To counter China, Brown has said, the Pentagon must connect with U.S. companies innovating in those areas, fostering market conditions that expand the defense industrial base. “We need to think about how do we work in their world — not ask them to conform to ours. If we ask companies to conform to the way we work, you get primes,” Brown said in the December interview. “We need more capability than those companies can offer.”

From his time at DIU, experts expect Brown would be an effective communicator because of his grasp of smaller companies’ acquisition hurdles. “Understanding what those barriers are to those types of companies, Brown will get from coming from DIU, and frankly, from his commercial background … a huge, huge positive for that position,” said Bill Greenwalt, deputy undersecretary of defense for industrial policy under the George W. Bush administration and an American Enterprise Institute visiting fellow.

R&D and risk-taking to counter China

Brown would have a role in shaping how the Pentagon counters China’s approach to technology development, called civil-military fusion.

He has expressed concern that the Chinese government’s strategy to break down barriers between civilian research and its defense sector provides it with an “unfair advantage.” But he acknowledged the approach has lessons for the U.S., including its long-term strategic planning, science and technology investment, and close connection between industry and the military.

“We’ve got to basically address that by providing incentives, not by fiat,” Brown said in the earlier interview. “I don’t want its system, but we both see that probably has some advantages in getting things done more quickly.”

One priority for China is semiconductors, which Brown has called one of his “favorite” technologies and might prioritize, after Lord started an effort to entice microchip manufacturing back to the U.S. The microelectronic supply chain crisscrosses the globe, posing security threats, but the DoD needs chips for nearly all military technology, from AI to satellites to F-35 jets.

During the pandemic, DIU released a report on the fragility of the space industrial base, perhaps foreshadowing a priority for him, if confirmed.

“We need to make sure our vendor base, which is not protected by the government like [China’s], is [protected],” Brown said in the interview last year. “We have [to have] that be very vibrant if we want to benefit ... from all of the innovation that happens and obviously the lower cost that comes from folks pursuing commercial opportunities.”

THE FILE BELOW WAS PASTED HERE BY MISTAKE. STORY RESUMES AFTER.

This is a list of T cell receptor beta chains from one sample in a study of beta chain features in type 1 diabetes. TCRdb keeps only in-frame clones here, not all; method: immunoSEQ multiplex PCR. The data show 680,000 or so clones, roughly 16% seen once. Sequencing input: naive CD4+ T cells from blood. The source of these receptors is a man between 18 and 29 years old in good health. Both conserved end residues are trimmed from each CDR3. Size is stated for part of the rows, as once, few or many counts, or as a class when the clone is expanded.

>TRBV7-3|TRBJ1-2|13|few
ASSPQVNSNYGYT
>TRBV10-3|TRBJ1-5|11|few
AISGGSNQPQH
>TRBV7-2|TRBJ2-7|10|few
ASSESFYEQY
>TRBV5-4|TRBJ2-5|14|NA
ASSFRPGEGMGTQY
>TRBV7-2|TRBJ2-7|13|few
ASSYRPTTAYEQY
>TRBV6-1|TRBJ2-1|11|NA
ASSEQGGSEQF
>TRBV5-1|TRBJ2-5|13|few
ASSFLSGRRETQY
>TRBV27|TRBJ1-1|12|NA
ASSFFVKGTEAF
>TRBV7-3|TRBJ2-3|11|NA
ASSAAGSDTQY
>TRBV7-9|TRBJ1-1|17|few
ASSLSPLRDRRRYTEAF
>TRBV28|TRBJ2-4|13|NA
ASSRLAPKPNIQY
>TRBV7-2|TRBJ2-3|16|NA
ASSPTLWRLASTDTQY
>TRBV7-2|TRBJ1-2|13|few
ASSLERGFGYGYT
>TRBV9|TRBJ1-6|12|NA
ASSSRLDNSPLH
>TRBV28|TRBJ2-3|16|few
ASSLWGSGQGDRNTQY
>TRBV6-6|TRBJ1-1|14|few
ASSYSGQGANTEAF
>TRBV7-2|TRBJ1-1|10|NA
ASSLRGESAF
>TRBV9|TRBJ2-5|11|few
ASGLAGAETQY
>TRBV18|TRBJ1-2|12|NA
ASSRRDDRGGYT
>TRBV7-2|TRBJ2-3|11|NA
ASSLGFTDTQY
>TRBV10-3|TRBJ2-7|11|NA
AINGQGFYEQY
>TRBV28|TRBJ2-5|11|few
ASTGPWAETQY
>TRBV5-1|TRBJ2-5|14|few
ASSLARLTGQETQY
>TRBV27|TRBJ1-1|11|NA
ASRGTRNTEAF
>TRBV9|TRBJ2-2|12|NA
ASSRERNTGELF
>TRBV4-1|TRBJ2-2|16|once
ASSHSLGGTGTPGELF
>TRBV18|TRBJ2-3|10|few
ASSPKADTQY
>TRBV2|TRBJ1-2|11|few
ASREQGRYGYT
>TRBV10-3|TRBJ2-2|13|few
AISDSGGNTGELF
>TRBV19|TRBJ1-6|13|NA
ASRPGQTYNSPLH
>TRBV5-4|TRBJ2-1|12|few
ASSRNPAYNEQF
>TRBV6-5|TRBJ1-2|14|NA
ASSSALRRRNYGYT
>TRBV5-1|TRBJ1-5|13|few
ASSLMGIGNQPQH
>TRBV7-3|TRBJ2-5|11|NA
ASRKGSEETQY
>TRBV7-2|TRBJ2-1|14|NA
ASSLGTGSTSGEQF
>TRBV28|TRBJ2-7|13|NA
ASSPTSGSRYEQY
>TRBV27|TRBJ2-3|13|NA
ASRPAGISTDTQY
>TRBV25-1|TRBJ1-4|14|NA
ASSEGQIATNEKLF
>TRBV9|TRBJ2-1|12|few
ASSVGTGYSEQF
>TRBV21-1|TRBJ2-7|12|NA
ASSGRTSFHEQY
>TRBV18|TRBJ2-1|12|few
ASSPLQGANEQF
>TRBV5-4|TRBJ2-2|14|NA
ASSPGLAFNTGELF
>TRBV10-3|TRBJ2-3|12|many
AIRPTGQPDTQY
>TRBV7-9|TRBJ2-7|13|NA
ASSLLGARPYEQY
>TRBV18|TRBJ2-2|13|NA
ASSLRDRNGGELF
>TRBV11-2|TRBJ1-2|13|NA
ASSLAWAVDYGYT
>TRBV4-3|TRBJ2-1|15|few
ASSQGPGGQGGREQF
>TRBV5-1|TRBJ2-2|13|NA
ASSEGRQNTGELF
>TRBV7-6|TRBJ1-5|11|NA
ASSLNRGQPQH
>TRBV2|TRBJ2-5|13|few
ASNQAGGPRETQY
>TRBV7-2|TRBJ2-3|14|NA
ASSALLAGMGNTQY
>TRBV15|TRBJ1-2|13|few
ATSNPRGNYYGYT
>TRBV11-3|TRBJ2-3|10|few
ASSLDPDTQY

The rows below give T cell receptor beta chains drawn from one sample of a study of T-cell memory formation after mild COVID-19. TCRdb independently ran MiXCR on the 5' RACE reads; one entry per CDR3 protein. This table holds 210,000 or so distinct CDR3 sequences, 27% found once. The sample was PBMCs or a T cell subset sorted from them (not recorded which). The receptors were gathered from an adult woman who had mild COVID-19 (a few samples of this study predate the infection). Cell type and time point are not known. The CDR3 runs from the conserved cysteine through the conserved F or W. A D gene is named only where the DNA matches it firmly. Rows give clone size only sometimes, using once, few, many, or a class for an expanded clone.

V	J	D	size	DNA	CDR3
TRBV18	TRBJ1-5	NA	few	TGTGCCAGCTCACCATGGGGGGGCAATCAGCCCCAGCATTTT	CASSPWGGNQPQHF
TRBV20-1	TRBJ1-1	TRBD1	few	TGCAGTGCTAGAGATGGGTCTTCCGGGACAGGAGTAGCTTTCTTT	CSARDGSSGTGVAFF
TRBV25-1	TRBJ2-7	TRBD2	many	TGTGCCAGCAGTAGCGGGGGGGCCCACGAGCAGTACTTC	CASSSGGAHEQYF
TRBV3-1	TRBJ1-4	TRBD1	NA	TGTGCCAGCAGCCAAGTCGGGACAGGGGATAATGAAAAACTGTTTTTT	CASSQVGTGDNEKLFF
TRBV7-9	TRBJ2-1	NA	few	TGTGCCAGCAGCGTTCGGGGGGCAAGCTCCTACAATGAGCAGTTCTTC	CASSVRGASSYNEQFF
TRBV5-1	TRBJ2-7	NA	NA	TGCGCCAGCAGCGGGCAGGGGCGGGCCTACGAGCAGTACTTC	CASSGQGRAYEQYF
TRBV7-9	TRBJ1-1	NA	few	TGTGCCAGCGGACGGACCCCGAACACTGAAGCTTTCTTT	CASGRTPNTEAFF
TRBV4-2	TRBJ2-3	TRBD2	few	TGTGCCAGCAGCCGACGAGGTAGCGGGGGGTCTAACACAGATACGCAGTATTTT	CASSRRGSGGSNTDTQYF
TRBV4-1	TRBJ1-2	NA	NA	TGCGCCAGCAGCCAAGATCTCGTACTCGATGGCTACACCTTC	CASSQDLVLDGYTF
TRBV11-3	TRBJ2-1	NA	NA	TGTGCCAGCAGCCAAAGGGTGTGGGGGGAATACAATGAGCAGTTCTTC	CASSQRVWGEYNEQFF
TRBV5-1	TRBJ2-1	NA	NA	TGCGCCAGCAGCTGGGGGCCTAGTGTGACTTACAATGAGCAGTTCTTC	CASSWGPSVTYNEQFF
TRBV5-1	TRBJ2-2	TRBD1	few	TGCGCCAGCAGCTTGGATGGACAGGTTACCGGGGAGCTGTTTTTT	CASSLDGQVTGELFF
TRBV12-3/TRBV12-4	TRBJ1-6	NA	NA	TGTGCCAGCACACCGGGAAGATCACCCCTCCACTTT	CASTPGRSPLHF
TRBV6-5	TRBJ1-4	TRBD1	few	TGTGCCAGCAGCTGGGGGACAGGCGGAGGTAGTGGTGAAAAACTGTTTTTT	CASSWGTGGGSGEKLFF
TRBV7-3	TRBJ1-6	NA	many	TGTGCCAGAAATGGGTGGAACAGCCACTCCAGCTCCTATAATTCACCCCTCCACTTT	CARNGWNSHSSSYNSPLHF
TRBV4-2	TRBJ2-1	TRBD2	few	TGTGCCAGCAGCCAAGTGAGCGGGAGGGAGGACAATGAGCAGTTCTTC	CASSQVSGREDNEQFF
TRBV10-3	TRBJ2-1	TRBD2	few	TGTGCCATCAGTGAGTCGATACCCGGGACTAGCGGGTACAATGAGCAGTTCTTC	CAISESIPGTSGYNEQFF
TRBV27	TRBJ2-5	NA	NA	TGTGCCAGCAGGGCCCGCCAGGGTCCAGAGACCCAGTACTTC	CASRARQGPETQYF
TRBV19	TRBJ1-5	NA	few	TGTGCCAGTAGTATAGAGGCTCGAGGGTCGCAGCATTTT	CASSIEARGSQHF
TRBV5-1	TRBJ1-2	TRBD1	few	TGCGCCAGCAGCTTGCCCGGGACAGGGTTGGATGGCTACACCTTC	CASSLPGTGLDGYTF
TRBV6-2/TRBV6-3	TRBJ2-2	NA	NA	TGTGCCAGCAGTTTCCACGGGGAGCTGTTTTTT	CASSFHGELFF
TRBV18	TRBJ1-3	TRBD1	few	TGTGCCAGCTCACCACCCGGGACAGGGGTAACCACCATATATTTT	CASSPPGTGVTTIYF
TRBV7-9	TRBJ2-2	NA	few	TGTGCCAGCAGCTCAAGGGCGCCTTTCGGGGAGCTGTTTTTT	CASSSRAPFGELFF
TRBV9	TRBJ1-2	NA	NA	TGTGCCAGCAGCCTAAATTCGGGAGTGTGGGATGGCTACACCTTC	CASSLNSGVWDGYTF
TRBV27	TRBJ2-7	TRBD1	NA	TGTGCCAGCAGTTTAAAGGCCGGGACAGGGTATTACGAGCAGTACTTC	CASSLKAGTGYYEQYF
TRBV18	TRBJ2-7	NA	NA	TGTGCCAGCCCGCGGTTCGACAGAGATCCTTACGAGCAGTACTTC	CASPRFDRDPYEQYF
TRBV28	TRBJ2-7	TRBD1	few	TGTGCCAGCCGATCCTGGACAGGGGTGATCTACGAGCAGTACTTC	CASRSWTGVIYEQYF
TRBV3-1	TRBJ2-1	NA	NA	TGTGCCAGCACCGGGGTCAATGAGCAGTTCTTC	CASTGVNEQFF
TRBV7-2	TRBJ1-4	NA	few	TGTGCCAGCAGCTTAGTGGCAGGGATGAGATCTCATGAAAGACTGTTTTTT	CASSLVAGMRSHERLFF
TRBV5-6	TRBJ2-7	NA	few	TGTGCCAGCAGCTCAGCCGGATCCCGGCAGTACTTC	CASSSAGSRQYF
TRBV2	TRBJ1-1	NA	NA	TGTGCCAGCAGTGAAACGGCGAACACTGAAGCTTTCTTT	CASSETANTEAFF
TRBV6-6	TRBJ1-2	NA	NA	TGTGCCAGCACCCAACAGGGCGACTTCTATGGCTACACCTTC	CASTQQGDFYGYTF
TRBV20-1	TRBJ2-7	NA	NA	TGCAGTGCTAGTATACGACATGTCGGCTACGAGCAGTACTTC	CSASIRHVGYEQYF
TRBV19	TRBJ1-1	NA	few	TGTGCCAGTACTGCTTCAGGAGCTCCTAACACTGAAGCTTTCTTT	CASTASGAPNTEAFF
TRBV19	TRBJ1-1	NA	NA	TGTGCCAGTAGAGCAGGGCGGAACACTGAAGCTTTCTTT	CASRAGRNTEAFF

Under Lord’s tenure, the Pentagon launched software acquisition regulations to quicken purchasing. She said Brown should pick two or three “pathfinder” projects and build existing work to create flexible acquisition processes.

And while the department must transform acquisitions, Brown has stated industry must reform its culture. In a 2020 paper for the Brookings Institution, he wrote that industry’s short-term focus on quarterly results over long-term R&D hurts American competitiveness in areas including AI, quantum computing and semiconductors.

Breaking down the wall that hinders the Pentagon and new tech companies from doing business is a crucial tenant of future American military superiority.

“This is the singular greatest question that we have to face. We’ve built a defense enterprise over 30 years that’s almost impervious to disruption,” Brose said. “We have to be able to generate disruption at scale.”

Aaron Mehta and Joe Gould contributed to this report.

Andrew Eversden covers all things defense technology for C4ISRNET. He previously reported on federal IT and cybersecurity for Federal Times and Fifth Domain, and worked as a congressional reporting fellow for the Texas Tribune. He was also a Washington intern for the Durango Herald. Andrew is a graduate of American University.